Although the DEP contested VI-Concrete's other assertions, it accepted the following as true for purposes of the summary judgment motion: (1) the landfill was closed in or about 1968; (2) at the time VI-Concrete purchased the property in 1976 it had no indication that a landfill had ever existed on the property; (3) the agreement of sale for the property to VI-Concrete from Edgewood Bituminous Products & Contractors, Inc. stated the property was zoned for an asphalt plant and that an asphalt plant actually existed; (4) no liens, judgments, encumbrances, actions or proceedings were pending against the seller with regard to the sale of the property; (5) VI-Concrete had never operated a landfill at the site, and (6) that there were no outstanding citations against any party for operation of a landfill from the time operation ceased in 1968 through 1985.
In denying both motions for summary judgment, the ALJ concluded that the DEP could unilaterally issue a permit without an application by VI-Concrete, and that a closed landfill could be subject to regulations. He denied VI-Concrete's motion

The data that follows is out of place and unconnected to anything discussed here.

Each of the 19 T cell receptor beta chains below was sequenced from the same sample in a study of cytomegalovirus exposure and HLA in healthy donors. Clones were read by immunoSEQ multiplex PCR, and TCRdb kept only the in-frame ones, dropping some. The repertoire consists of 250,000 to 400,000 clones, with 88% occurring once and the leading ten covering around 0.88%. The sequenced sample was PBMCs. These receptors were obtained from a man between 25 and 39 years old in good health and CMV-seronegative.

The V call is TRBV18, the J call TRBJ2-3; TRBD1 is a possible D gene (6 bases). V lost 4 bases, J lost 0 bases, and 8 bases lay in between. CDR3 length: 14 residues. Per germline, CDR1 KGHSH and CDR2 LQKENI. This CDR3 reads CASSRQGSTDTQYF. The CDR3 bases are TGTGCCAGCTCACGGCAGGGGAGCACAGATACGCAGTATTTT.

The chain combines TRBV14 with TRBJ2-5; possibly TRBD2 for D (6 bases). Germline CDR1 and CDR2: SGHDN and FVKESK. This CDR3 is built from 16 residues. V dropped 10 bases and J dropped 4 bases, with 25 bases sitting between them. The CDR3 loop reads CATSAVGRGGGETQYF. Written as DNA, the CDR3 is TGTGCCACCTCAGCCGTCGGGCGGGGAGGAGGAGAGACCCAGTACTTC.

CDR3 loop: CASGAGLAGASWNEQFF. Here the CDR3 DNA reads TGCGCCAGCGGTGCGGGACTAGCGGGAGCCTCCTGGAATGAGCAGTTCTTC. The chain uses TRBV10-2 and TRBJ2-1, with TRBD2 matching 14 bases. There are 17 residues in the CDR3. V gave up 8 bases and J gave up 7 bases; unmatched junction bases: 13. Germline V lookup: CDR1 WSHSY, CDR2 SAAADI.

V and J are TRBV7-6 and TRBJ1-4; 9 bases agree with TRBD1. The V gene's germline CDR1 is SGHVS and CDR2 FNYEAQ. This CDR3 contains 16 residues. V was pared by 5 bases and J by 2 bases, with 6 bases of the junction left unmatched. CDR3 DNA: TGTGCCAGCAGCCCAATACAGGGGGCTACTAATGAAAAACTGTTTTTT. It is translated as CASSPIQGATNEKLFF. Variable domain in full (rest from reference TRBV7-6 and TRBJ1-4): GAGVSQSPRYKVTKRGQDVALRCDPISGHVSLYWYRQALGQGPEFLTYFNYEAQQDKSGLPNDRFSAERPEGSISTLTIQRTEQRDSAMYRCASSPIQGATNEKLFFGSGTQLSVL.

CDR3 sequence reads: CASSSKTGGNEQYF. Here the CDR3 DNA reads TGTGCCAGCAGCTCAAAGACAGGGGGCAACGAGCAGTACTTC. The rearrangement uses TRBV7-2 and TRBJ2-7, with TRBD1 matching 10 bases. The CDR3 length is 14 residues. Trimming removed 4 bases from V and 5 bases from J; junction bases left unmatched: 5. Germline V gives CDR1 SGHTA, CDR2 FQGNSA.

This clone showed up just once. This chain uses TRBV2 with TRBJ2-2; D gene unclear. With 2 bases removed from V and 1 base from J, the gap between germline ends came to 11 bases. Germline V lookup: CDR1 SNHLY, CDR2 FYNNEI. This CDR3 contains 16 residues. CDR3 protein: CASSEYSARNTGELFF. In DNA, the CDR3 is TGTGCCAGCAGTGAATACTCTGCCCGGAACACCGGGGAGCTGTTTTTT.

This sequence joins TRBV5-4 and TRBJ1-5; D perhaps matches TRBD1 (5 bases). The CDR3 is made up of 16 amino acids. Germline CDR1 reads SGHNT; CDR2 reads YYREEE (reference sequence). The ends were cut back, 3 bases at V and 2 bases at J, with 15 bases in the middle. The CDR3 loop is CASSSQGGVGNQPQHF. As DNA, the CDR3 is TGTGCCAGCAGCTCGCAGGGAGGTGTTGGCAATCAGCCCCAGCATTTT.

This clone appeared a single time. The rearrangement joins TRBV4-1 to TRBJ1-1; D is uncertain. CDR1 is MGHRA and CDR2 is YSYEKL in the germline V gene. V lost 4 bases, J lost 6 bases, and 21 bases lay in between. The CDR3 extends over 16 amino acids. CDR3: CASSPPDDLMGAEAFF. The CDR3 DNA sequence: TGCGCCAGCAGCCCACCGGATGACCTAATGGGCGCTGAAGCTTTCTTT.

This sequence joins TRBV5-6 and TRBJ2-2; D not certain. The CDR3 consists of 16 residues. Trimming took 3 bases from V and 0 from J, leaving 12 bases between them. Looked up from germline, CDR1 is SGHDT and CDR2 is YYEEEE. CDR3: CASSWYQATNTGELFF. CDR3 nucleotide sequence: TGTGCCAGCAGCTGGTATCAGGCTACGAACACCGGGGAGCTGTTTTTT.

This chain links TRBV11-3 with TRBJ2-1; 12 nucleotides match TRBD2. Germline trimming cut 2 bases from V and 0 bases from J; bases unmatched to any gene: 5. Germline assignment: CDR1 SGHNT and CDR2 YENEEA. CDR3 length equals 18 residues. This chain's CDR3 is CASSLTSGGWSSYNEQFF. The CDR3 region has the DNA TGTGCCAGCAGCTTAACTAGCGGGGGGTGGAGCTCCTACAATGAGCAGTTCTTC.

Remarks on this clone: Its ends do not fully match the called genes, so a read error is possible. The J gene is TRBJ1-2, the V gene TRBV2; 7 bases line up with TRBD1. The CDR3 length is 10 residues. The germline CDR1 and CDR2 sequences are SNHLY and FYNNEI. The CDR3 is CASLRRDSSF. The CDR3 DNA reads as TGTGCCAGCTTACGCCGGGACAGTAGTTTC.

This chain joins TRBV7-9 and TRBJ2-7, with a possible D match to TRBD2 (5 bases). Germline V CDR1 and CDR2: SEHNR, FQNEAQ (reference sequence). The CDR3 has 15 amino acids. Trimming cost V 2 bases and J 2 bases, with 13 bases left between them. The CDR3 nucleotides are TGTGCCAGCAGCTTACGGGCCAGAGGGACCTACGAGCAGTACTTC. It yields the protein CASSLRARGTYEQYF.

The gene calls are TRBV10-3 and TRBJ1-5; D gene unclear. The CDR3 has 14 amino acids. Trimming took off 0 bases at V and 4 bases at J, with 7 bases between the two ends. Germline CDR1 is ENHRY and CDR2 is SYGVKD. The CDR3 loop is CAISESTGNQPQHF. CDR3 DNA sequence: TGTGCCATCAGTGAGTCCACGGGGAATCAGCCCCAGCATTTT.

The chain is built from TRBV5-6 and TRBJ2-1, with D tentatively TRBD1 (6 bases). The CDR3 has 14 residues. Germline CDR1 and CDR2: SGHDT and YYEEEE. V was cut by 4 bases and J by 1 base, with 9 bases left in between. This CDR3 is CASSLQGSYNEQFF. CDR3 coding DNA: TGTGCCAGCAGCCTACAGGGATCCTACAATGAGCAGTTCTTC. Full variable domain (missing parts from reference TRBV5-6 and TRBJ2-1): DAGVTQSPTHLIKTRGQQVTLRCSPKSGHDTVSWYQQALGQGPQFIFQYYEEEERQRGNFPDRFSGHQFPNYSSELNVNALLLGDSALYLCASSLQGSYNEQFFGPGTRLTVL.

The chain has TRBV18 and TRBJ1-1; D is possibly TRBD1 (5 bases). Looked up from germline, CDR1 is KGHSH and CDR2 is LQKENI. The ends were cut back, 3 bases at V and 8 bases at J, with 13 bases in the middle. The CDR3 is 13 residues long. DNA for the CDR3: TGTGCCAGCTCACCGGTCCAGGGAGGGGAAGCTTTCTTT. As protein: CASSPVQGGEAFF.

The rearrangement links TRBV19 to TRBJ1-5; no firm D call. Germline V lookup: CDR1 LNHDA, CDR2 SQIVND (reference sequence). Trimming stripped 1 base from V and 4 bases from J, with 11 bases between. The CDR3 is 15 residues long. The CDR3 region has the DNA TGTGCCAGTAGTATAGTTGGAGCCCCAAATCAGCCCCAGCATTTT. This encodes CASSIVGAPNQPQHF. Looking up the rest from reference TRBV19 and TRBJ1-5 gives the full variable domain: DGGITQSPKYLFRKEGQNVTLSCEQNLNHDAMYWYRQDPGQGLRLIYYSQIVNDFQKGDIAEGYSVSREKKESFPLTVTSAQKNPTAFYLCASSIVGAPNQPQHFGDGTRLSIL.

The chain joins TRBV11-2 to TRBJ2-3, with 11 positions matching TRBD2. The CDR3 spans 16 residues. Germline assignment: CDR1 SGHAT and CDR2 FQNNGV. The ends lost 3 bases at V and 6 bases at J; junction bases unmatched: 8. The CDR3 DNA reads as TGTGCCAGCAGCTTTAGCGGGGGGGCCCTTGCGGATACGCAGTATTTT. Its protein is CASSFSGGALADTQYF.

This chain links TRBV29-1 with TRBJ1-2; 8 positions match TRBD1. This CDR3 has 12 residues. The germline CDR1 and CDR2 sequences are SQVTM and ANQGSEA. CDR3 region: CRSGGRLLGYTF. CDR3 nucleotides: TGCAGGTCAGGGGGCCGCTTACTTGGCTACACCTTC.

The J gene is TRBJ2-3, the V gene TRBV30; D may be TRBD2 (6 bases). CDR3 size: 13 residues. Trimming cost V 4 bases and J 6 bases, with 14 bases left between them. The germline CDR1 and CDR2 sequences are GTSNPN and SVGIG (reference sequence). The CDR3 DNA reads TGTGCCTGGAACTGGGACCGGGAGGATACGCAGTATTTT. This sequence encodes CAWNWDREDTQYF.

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for summary judgment because disputed facts existed as to when the landfill closed and the extent to which VI-Concrete knew or should have known about prior use. The ALJ also denied the DEP's motion for summary judgment because he concluded that it could not require monitoring of a preexisting inactive landfill without a showing of environmental damage in the absence of more specific regulations. The ALJ concluded that the regulations upon which the DEP had relied, N.J.A.C. 7:14A-10.1, dealt only with new or existing active landfills.
On appeal by DEP, the Commissioner affirmed that portion of the ALJ's decision which held the DEP could unilaterally issue an NJPDES permit without an application and that VI-Concrete as the owner of the property on which a landfill had existed was the proper party to receive the permit. The Commissioner reversed that portion of the ALJ's decision which had held the DEP could not, in the absence of more specific regulations, require monitoring of a preexisting inactive landfill where there was no showing of environmental damage. The Commissioner concluded that "the Water Pollution Control Act authorizes and, in fact, requires the Department to issue NJPDES permits to all classes of landfills regardless of evidence of discharge because it is clearly and directly inferable from the text of the act that all landfills are discharges and that, in the absence of specific exemptions all landfills require NJPDES permits."
On appeal, VI-Concrete contends that the issuance of a NJPDES permit to it was improper and has no basis in fact or law. It further requests that the matter be remanded to adduce additional evidence required for a disposition in this matter.